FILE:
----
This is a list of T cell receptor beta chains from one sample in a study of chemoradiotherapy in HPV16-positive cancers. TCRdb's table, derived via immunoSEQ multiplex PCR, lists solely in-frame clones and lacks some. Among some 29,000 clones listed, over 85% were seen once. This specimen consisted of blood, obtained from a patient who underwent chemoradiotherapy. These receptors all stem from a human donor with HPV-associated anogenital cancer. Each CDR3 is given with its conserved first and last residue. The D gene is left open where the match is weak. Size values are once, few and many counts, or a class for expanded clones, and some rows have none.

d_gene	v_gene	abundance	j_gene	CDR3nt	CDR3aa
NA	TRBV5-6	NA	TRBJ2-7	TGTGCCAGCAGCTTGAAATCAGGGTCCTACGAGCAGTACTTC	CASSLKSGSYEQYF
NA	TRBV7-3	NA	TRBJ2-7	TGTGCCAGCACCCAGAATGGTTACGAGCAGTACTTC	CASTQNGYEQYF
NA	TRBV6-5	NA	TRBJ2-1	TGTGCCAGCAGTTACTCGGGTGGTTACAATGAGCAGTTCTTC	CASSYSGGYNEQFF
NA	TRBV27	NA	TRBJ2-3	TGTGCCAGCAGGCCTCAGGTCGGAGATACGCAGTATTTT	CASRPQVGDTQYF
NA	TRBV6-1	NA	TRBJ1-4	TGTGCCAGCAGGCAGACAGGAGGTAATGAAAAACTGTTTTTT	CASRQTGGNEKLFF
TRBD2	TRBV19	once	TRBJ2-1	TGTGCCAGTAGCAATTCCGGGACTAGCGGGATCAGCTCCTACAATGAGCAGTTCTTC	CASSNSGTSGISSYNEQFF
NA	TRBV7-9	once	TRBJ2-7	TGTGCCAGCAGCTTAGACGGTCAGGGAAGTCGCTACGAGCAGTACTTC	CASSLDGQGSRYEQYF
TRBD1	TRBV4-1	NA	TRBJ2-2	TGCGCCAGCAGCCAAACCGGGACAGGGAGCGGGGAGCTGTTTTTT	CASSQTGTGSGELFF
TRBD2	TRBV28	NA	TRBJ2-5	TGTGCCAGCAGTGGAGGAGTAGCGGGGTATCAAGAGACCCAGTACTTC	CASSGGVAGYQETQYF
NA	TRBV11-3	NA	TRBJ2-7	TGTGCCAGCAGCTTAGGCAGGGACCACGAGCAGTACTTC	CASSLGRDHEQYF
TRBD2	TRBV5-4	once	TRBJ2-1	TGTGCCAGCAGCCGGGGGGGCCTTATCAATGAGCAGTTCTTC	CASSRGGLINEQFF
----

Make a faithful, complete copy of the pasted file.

This is a list of T cell receptor beta chains from one sample in a study of chemoradiotherapy in HPV16-positive cancers. TCRdb's table, derived via immunoSEQ multiplex PCR, lists solely in-frame clones and lacks some. Among some 29,000 clones listed, over 85% were seen once. This specimen consisted of blood, obtained from a patient who underwent chemoradiotherapy. These receptors all stem from a human donor with HPV-associated anogenital cancer. Each CDR3 is given with its conserved first and last residue. The D gene is left open where the match is weak. Size values are once, few and many counts, or a class for expanded clones, and some rows have none.

d_gene	v_gene	abundance	j_gene	CDR3nt	CDR3aa
NA	TRBV5-6	NA	TRBJ2-7	TGTGCCAGCAGCTTGAAATCAGGGTCCTACGAGCAGTACTTC	CASSLKSGSYEQYF
NA	TRBV7-3	NA	TRBJ2-7	TGTGCCAGCACCCAGAATGGTTACGAGCAGTACTTC	CASTQNGYEQYF
NA	TRBV6-5	NA	TRBJ2-1	TGTGCCAGCAGTTACTCGGGTGGTTACAATGAGCAGTTCTTC	CASSYSGGYNEQFF
NA	TRBV27	NA	TRBJ2-3	TGTGCCAGCAGGCCTCAGGTCGGAGATACGCAGTATTTT	CASRPQVGDTQYF
NA	TRBV6-1	NA	TRBJ1-4	TGTGCCAGCAGGCAGACAGGAGGTAATGAAAAACTGTTTTTT	CASRQTGGNEKLFF
TRBD2	TRBV19	once	TRBJ2-1	TGTGCCAGTAGCAATTCCGGGACTAGCGGGATCAGCTCCTACAATGAGCAGTTCTTC	CASSNSGTSGISSYNEQFF
NA	TRBV7-9	once	TRBJ2-7	TGTGCCAGCAGCTTAGACGGTCAGGGAAGTCGCTACGAGCAGTACTTC	CASSLDGQGSRYEQYF
TRBD1	TRBV4-1	NA	TRBJ2-2	TGCGCCAGCAGCCAAACCGGGACAGGGAGCGGGGAGCTGTTTTTT	CASSQTGTGSGELFF
TRBD2	TRBV28	NA	TRBJ2-5	TGTGCCAGCAGTGGAGGAGTAGCGGGGTATCAAGAGACCCAGTACTTC	CASSGGVAGYQETQYF
NA	TRBV11-3	NA	TRBJ2-7	TGTGCCAGCAGCTTAGGCAGGGACCACGAGCAGTACTTC	CASSLGRDHEQYF
TRBD2	TRBV5-4	once	TRBJ2-1	TGTGCCAGCAGCCGGGGGGGCCTTATCAATGAGCAGTTCTTC	CASSRGGLINEQFF